HVAC Firm Sees Lighting Costs Drop by More than Half

By Consulting Specifying Engineer Staff December 22, 2004

A recent upgrade brought a dramatically downward drop in lighting costs recently at Kurth Sheet Metal Inc., of Chippewa Falls – and at the same time produced a tangible benefit to the local environment.

Richard Engel, Kurth owner, said he had been researching alternatives for the heating-ventilating shop on County OO even before coming in contact with representatives of Orion Energy Systems, Inc., of Plymouth WI. “I looked at a couple other types of fluorescent lights and got some preliminary pricing but no firm quotes,” Engel said. “But when the Orion people looked at it, everything fell in line and we decided to go with it.”

In the renovation project, Kurth replaced 33 outmoded 400-watt high-intensity discharge lights and two existing fluorescent fixtures in two buildings with 35 Illuminator fixtures from Orion Energy Systems Inc., of Plymouth WI.

As a result, the electric power Kurth used for lighting fell from 42,782 kilowatt-hours (kWh) per year to 20,721 — a 52 percent drop of 22,061 kWh per year. Lighting system costs fell by a corresponding amount. “I know up front that I’m saving $200 a month,” Engel said. With a return on investment of 35.6 percent, the upgrade will pay for itself in less than three years – and provide a continued economic benefit from then on.

“Orion’s is better lighting at half the energy costs,” Engel said. “There are several other things we like about it. If we have a momentary power outage we have light back right away – but if they’re hot, the HID fixtures would sometimes take ten minutes to come back on.”

“The guys in the shop also say it’s easier to work under the Orion lights, especially in one particular area. It’s nice lighting.”

The 22,061 kWh saved annually by the lighting retrofit will have a beneficial effect on the local environment because that amount of power now no longer needs to be generated at all. This means that according to Federal EPA calculations, over the 20-year estimated life of the Orion fixtures, 331 tons of carbon dioxide, 90 tons o9f carbon, one ton of silicon dioxide and three tons of nitrogen oxides will not enter the atmosphere.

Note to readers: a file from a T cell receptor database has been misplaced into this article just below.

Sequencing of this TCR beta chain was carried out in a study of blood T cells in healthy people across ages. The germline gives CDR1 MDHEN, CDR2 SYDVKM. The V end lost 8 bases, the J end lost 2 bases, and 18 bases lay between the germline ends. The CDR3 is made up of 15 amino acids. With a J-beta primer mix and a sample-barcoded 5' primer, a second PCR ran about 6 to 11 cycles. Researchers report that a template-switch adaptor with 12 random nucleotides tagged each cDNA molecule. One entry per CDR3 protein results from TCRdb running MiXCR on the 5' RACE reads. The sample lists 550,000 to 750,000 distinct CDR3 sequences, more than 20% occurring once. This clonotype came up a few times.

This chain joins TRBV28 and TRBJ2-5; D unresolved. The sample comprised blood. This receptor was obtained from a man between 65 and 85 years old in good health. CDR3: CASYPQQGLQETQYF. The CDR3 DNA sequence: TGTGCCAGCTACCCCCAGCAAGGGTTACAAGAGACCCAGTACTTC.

To state this benefit another way, over the same 20-year span, EPA figures indicate it is the environmental equivalent of planting 81 acres of trees or removing 62 cars from the road — and it is the conservation equivalent of saving 40,111 gallons of gasoline or 955 barrels of fuel oil.

The savings and environmental benefits are possible because Orion Illuminator fixtures have been engineered to use a specially formed, highly reflective surface to ‘harvest’ light emitted from all sides of a fluorescent tube and direct it downward to where it is usable. As a result, The Illuminator provides more light from far less energy than standard fixtures.

The Illuminator is typically used with T8 full-spectrum fluorescent tubes and electronic ballasts. As a result, Orion systems turn on instantly, provide a much more natural type of light than older fluorescent types, and are more popular with employees in the typical workplace.

The Illuminator has been awarded several U.S. patents and recently won for Orion Wisconsin’s prestigious Spirit of Ecology and Manufacturer of the Year awards, as well. The Illuminator also helped Orion founder and president Neal Verfuerth earn the prestigious Ernst & Young ‘Manufacturing Entrepreneur of the Year’ award in June 2004. Previous winners of this award include Herbert Kohler of the Kohler Co., and Samuel Johnson of the S.C. Johnson Co.

“We’re always glad to see a chunk of power like Kurth’s 22,061 kWh per year come off the state’s power grid,” said Neal Verfuerth, Orion president. “Besides the financial and environmental benefits involved, it means less power is being demanded on the grid – and stabilization of electric power supplies is an issue we’re all facing.”

“Best of all, Kurth didn’t have to ‘do without’ or give up something to get these benefits because the Orion lights will pay for themselves relatively quickly. And that is the way we think things should work.”